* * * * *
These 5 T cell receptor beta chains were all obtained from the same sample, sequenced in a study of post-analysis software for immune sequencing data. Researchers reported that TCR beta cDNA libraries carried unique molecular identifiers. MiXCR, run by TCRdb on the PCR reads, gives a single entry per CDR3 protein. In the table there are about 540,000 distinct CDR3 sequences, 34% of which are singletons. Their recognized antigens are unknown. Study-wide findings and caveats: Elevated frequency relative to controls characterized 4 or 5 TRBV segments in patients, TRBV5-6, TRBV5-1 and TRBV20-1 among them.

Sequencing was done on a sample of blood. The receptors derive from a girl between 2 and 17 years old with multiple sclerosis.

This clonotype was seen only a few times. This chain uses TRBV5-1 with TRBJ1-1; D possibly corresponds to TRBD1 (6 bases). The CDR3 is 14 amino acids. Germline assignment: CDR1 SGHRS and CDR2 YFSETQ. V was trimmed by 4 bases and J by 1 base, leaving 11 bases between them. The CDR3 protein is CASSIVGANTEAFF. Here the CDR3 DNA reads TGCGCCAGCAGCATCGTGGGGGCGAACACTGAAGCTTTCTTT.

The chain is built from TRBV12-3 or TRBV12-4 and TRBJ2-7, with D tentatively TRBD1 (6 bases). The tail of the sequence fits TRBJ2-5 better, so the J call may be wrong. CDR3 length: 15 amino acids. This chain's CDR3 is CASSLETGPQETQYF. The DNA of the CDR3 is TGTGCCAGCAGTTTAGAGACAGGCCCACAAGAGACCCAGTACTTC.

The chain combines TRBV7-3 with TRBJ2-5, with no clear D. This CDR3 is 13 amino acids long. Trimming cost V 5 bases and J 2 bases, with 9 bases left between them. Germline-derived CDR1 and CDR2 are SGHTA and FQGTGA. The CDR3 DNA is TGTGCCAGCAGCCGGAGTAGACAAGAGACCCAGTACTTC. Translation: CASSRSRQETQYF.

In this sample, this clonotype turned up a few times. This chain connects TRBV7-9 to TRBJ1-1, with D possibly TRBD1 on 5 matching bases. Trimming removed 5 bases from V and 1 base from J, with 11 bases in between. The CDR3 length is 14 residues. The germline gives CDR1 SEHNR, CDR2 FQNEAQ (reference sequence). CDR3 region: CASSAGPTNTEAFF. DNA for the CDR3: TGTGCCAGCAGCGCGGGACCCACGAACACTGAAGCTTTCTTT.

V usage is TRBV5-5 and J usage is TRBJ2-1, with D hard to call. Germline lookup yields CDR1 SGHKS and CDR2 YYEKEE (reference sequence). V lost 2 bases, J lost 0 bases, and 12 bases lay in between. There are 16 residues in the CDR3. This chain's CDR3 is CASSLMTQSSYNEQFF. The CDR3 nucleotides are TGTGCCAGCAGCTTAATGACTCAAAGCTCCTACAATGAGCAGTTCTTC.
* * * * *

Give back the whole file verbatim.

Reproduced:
These 5 T cell receptor beta chains were all obtained from the same sample, sequenced in a study of post-analysis software for immune sequencing data. Researchers reported that TCR beta cDNA libraries carried unique molecular identifiers. MiXCR, run by TCRdb on the PCR reads, gives a single entry per CDR3 protein. In the table there are about 540,000 distinct CDR3 sequences, 34% of which are singletons. Their recognized antigens are unknown. Study-wide findings and caveats: Elevated frequency relative to controls characterized 4 or 5 TRBV segments in patients, TRBV5-6, TRBV5-1 and TRBV20-1 among them.

Sequencing was done on a sample of blood. The receptors derive from a girl between 2 and 17 years old with multiple sclerosis.

This clonotype was seen only a few times. This chain uses TRBV5-1 with TRBJ1-1; D possibly corresponds to TRBD1 (6 bases). The CDR3 is 14 amino acids. Germline assignment: CDR1 SGHRS and CDR2 YFSETQ. V was trimmed by 4 bases and J by 1 base, leaving 11 bases between them. The CDR3 protein is CASSIVGANTEAFF. Here the CDR3 DNA reads TGCGCCAGCAGCATCGTGGGGGCGAACACTGAAGCTTTCTTT.

The chain is built from TRBV12-3 or TRBV12-4 and TRBJ2-7, with D tentatively TRBD1 (6 bases). The tail of the sequence fits TRBJ2-5 better, so the J call may be wrong. CDR3 length: 15 amino acids. This chain's CDR3 is CASSLETGPQETQYF. The DNA of the CDR3 is TGTGCCAGCAGTTTAGAGACAGGCCCACAAGAGACCCAGTACTTC.

The chain combines TRBV7-3 with TRBJ2-5, with no clear D. This CDR3 is 13 amino acids long. Trimming cost V 5 bases and J 2 bases, with 9 bases left between them. Germline-derived CDR1 and CDR2 are SGHTA and FQGTGA. The CDR3 DNA is TGTGCCAGCAGCCGGAGTAGACAAGAGACCCAGTACTTC. Translation: CASSRSRQETQYF.

In this sample, this clonotype turned up a few times. This chain connects TRBV7-9 to TRBJ1-1, with D possibly TRBD1 on 5 matching bases. Trimming removed 5 bases from V and 1 base from J, with 11 bases in between. The CDR3 length is 14 residues. The germline gives CDR1 SEHNR, CDR2 FQNEAQ (reference sequence). CDR3 region: CASSAGPTNTEAFF. DNA for the CDR3: TGTGCCAGCAGCGCGGGACCCACGAACACTGAAGCTTTCTTT.

V usage is TRBV5-5 and J usage is TRBJ2-1, with D hard to call. Germline lookup yields CDR1 SGHKS and CDR2 YYEKEE (reference sequence). V lost 2 bases, J lost 0 bases, and 12 bases lay in between. There are 16 residues in the CDR3. This chain's CDR3 is CASSLMTQSSYNEQFF. The CDR3 nucleotides are TGTGCCAGCAGCTTAATGACTCAAAGCTCCTACAATGAGCAGTTCTTC.